Auto sector


How this pandemic will change the Auto Industry?

How this pandemic will change the Auto Industry?


Most car manufacturers are appearing brave even when some manufacturing facilities are shut down due to pandemic. The pressure to move to Bharat Norm 6 is escalating. People have reduced the travel when they’ve realized how much they can do it from home.

The automobile sector was bracing for a harsh year even before Corona virus wreaked havoc with their best laid plans.

The sector is set to reshape in ways that will have a significant effect on the eight million workers around the world who work for auto companies.


The effect due to COVID-19:

For the first time in history, the Indian automobile sector reported almost Nil monthly sales. Car producers disclose nil performance numbers on account of the closing of manufacturing plants in April 2020. This is because of a national lock down in the battle against the corona virus pandemic. Changes in consumer behavior and the effects of COVID-19 is expected to affect car sales. COVID-19 has resulted in disruptions in the supply chain and its effect on employment, wages, and so far most showrooms have seen few visitors. When sales tend to drop, closing down underutilized plants can be a concern of survival. According to Peter Wells, founder of the Center for Automotive Industry Research, several of the major plants in Europe are still going to struggle.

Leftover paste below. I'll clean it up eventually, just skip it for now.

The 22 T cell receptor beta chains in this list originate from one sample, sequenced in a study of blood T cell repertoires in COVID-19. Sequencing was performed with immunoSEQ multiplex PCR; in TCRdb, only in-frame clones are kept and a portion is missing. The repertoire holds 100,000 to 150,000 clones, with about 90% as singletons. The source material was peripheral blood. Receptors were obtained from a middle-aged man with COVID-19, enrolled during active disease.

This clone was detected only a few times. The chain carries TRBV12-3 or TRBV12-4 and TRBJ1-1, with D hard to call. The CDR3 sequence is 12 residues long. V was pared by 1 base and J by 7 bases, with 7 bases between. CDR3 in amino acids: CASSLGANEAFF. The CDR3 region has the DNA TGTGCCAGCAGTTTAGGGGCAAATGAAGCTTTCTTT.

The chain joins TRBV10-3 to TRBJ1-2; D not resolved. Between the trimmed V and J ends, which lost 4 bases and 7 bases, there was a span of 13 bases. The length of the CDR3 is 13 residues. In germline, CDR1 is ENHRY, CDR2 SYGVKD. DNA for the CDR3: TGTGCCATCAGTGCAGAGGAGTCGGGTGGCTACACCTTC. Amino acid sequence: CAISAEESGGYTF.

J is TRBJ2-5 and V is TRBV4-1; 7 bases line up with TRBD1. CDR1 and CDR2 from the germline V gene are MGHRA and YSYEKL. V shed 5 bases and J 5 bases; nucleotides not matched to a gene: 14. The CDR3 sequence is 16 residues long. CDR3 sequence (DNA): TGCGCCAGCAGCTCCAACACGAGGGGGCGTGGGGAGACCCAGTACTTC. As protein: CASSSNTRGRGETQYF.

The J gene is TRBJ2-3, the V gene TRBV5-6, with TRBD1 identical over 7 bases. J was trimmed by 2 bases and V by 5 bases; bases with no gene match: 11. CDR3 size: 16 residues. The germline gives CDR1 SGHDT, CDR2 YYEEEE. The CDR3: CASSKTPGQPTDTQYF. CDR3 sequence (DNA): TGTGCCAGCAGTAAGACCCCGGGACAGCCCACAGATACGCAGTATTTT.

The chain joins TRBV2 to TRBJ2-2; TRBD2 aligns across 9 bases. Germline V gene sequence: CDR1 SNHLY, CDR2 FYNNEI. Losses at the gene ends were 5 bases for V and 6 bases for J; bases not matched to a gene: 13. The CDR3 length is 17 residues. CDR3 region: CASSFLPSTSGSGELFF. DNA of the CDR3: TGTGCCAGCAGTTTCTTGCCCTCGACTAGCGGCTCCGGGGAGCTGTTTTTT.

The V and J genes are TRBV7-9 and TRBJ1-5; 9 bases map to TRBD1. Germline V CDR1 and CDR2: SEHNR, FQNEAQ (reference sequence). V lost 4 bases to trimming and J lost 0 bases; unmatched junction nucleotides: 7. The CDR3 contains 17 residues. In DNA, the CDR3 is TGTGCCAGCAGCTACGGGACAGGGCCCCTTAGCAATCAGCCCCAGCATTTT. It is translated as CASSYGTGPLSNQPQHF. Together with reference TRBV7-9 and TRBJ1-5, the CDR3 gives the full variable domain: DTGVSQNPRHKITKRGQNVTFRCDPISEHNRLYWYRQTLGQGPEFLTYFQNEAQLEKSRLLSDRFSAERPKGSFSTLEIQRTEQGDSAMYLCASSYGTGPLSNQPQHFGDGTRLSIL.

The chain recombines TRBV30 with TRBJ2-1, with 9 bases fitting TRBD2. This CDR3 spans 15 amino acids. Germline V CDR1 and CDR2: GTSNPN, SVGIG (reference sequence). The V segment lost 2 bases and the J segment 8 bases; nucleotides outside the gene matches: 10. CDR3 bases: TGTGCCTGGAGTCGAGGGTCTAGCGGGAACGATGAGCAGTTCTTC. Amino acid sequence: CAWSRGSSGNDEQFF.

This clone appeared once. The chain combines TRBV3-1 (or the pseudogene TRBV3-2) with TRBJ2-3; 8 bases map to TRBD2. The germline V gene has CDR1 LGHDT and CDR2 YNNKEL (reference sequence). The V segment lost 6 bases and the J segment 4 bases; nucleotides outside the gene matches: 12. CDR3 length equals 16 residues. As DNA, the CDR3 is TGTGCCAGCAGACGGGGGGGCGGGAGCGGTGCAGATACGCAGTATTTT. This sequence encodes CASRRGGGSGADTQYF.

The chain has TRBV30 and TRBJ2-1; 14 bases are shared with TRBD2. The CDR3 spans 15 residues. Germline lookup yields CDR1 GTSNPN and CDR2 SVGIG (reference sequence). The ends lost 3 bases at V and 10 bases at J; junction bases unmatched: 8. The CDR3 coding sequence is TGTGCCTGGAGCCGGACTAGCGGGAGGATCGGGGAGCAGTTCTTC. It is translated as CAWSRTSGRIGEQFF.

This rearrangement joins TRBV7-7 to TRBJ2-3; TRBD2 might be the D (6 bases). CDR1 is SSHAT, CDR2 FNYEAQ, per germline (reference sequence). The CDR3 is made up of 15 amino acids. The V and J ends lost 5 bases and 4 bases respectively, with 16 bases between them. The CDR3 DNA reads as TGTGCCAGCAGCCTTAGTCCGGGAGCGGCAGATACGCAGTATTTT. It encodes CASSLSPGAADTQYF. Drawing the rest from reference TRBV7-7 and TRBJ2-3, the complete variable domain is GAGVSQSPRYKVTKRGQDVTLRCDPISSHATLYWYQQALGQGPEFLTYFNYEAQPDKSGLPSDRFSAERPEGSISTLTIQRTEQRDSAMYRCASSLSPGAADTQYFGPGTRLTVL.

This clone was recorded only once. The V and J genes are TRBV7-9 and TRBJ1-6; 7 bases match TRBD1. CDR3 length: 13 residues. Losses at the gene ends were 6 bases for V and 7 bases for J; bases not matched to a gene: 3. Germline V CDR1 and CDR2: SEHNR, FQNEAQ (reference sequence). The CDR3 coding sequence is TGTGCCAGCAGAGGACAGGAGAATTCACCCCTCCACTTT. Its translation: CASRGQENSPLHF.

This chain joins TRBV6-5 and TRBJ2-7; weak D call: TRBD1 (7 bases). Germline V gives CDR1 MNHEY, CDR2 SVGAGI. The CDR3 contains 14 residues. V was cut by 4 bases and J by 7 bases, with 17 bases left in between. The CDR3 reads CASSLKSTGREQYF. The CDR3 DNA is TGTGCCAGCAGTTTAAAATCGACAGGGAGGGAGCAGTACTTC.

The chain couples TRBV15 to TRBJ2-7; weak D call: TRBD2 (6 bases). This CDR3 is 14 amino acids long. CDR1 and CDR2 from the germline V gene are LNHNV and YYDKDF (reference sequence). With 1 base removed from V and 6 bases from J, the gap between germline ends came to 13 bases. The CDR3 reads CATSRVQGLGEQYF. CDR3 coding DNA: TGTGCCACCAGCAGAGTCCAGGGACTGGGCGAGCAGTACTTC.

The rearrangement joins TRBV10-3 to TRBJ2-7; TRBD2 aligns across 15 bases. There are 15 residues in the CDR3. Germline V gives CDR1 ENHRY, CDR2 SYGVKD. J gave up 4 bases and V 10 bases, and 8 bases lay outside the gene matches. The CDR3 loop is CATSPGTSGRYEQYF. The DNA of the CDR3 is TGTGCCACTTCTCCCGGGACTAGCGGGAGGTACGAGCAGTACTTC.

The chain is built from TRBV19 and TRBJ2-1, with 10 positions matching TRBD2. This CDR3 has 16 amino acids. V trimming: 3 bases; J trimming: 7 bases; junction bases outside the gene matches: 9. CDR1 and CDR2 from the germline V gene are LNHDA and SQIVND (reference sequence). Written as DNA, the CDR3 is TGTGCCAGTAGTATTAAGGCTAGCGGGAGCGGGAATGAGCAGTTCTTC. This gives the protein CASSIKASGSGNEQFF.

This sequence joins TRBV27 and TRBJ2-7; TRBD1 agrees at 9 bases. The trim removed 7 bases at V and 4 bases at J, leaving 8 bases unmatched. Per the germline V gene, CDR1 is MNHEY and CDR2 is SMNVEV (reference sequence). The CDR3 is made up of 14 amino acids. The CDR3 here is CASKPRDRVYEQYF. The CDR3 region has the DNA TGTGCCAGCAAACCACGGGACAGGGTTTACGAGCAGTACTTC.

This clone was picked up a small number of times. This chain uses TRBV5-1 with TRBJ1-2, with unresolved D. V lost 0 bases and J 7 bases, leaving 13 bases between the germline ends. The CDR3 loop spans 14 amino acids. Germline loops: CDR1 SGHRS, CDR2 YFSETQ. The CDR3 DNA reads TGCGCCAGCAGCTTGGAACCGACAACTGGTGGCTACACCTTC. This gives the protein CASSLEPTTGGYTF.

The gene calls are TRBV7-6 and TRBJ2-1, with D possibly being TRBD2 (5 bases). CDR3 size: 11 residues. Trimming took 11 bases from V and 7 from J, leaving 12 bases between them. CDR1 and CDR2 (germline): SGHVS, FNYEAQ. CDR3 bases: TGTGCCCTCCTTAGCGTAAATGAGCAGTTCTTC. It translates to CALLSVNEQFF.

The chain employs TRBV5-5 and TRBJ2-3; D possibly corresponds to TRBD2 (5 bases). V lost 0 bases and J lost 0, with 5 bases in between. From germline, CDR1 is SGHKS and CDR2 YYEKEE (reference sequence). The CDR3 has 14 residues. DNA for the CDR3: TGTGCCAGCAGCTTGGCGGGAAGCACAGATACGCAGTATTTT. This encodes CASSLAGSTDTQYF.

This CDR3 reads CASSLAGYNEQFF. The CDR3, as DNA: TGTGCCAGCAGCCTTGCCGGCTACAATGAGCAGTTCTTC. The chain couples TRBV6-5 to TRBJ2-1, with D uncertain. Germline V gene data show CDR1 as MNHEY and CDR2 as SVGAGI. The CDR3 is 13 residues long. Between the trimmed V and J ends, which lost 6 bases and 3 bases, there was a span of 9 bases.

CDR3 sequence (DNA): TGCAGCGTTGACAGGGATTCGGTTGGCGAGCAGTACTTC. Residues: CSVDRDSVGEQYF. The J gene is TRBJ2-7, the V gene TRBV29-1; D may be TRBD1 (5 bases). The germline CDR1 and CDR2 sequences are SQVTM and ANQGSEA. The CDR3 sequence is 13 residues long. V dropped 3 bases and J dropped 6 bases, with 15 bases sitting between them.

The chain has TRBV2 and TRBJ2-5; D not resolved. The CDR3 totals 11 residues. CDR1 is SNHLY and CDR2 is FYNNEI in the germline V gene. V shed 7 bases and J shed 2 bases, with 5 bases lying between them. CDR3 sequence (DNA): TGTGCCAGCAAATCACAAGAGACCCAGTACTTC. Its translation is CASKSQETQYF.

This will be challenging for companies that manufacture smaller cars that appear to be less competitive, such as Volkswagen, Renault, and Fiat. Nissan intends to slash about 300 billion Yen in annual operating expenses and book investment charges while the COVID-19 pandemic further disturbs the automotive industry’s revenues. According to Toyota Motor Corp, the terrible economic effect of the COVID-19 pandemic was almost over, vehicle sales can be recovered in its largest markets by the end of the year. Toyota has cash stockpiles of $74.4 billion, the result of a decade-long effort to cut costs. According to Frank Witter, Chief Financial Officer of Volkswagen AG, nobody has a clear understanding of the period and intensity of the crisis. Some auto manufacturers are collecting cash and slashing expenses to ensure that they will withstand a protracted downturn.



The move to BS-VI standards is to put pressure on the auto sector. Besides, the effects of BS-VI emission regulations and job losses will affect sales. The problems of the automobile industry are growing. For the Indian car industry, FY20 has been a difficult year. After facing market crunch due to GST and the upcoming BS-VI standards, the corona virus desperately hampers vehicle production in all categories. Combined with the market restriction arising from BS-VI standards, this has generated a cascade impact for the sector that is unlikely to bounce back soon.


Electric vehicles: